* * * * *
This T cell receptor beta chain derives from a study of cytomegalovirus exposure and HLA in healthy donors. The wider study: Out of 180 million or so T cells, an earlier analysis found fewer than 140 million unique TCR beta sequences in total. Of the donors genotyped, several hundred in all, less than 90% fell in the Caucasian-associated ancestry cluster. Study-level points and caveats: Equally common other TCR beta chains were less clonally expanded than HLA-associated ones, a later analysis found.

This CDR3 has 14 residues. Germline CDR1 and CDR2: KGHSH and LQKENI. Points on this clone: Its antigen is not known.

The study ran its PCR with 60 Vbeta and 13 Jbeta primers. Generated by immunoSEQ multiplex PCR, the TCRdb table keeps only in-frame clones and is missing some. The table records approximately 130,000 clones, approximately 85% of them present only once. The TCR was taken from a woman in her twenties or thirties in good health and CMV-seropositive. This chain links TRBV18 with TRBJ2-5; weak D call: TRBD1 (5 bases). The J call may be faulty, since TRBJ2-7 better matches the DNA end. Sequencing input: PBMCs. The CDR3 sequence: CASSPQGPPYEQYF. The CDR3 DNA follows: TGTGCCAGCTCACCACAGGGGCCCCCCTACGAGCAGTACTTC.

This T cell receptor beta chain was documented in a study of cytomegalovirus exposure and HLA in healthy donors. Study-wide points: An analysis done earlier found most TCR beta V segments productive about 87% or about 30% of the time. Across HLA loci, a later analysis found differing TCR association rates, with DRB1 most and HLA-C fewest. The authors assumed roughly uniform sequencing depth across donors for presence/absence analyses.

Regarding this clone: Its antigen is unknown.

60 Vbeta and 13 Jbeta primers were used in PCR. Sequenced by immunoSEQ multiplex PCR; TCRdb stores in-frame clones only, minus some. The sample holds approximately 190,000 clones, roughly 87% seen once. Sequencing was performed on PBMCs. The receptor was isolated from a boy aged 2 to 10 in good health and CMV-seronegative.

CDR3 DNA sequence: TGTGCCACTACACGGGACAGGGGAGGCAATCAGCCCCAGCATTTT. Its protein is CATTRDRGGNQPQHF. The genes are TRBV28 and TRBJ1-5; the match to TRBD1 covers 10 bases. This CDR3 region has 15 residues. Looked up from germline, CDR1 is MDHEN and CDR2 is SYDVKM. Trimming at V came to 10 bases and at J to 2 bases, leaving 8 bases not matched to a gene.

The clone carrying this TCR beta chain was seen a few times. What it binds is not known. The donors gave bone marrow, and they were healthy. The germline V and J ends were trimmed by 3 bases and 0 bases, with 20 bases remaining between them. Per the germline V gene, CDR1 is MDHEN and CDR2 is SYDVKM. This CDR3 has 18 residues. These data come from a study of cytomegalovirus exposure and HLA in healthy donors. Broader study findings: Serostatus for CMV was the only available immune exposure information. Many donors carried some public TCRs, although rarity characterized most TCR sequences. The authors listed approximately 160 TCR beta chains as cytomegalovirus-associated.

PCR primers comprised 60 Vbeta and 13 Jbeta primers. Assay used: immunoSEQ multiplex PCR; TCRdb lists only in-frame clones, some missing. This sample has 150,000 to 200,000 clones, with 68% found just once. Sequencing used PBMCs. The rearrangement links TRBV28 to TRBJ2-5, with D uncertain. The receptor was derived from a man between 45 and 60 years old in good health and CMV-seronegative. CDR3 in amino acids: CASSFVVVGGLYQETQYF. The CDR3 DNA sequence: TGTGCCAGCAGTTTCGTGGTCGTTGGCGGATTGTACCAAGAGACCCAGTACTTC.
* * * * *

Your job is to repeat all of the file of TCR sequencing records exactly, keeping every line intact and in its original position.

This T cell receptor beta chain derives from a study of cytomegalovirus exposure and HLA in healthy donors. The wider study: Out of 180 million or so T cells, an earlier analysis found fewer than 140 million unique TCR beta sequences in total. Of the donors genotyped, several hundred in all, less than 90% fell in the Caucasian-associated ancestry cluster. Study-level points and caveats: Equally common other TCR beta chains were less clonally expanded than HLA-associated ones, a later analysis found.

This CDR3 has 14 residues. Germline CDR1 and CDR2: KGHSH and LQKENI. Points on this clone: Its antigen is not known.

The study ran its PCR with 60 Vbeta and 13 Jbeta primers. Generated by immunoSEQ multiplex PCR, the TCRdb table keeps only in-frame clones and is missing some. The table records approximately 130,000 clones, approximately 85% of them present only once. The TCR was taken from a woman in her twenties or thirties in good health and CMV-seropositive. This chain links TRBV18 with TRBJ2-5; weak D call: TRBD1 (5 bases). The J call may be faulty, since TRBJ2-7 better matches the DNA end. Sequencing input: PBMCs. The CDR3 sequence: CASSPQGPPYEQYF. The CDR3 DNA follows: TGTGCCAGCTCACCACAGGGGCCCCCCTACGAGCAGTACTTC.

This T cell receptor beta chain was documented in a study of cytomegalovirus exposure and HLA in healthy donors. Study-wide points: An analysis done earlier found most TCR beta V segments productive about 87% or about 30% of the time. Across HLA loci, a later analysis found differing TCR association rates, with DRB1 most and HLA-C fewest. The authors assumed roughly uniform sequencing depth across donors for presence/absence analyses.

Regarding this clone: Its antigen is unknown.

60 Vbeta and 13 Jbeta primers were used in PCR. Sequenced by immunoSEQ multiplex PCR; TCRdb stores in-frame clones only, minus some. The sample holds approximately 190,000 clones, roughly 87% seen once. Sequencing was performed on PBMCs. The receptor was isolated from a boy aged 2 to 10 in good health and CMV-seronegative.

CDR3 DNA sequence: TGTGCCACTACACGGGACAGGGGAGGCAATCAGCCCCAGCATTTT. Its protein is CATTRDRGGNQPQHF. The genes are TRBV28 and TRBJ1-5; the match to TRBD1 covers 10 bases. This CDR3 region has 15 residues. Looked up from germline, CDR1 is MDHEN and CDR2 is SYDVKM. Trimming at V came to 10 bases and at J to 2 bases, leaving 8 bases not matched to a gene.

The clone carrying this TCR beta chain was seen a few times. What it binds is not known. The donors gave bone marrow, and they were healthy. The germline V and J ends were trimmed by 3 bases and 0 bases, with 20 bases remaining between them. Per the germline V gene, CDR1 is MDHEN and CDR2 is SYDVKM. This CDR3 has 18 residues. These data come from a study of cytomegalovirus exposure and HLA in healthy donors. Broader study findings: Serostatus for CMV was the only available immune exposure information. Many donors carried some public TCRs, although rarity characterized most TCR sequences. The authors listed approximately 160 TCR beta chains as cytomegalovirus-associated.

PCR primers comprised 60 Vbeta and 13 Jbeta primers. Assay used: immunoSEQ multiplex PCR; TCRdb lists only in-frame clones, some missing. This sample has 150,000 to 200,000 clones, with 68% found just once. Sequencing used PBMCs. The rearrangement links TRBV28 to TRBJ2-5, with D uncertain. The receptor was derived from a man between 45 and 60 years old in good health and CMV-seronegative. CDR3 in amino acids: CASSFVVVGGLYQETQYF. The CDR3 DNA sequence: TGTGCCAGCAGTTTCGTGGTCGTTGGCGGATTGTACCAAGAGACCCAGTACTTC.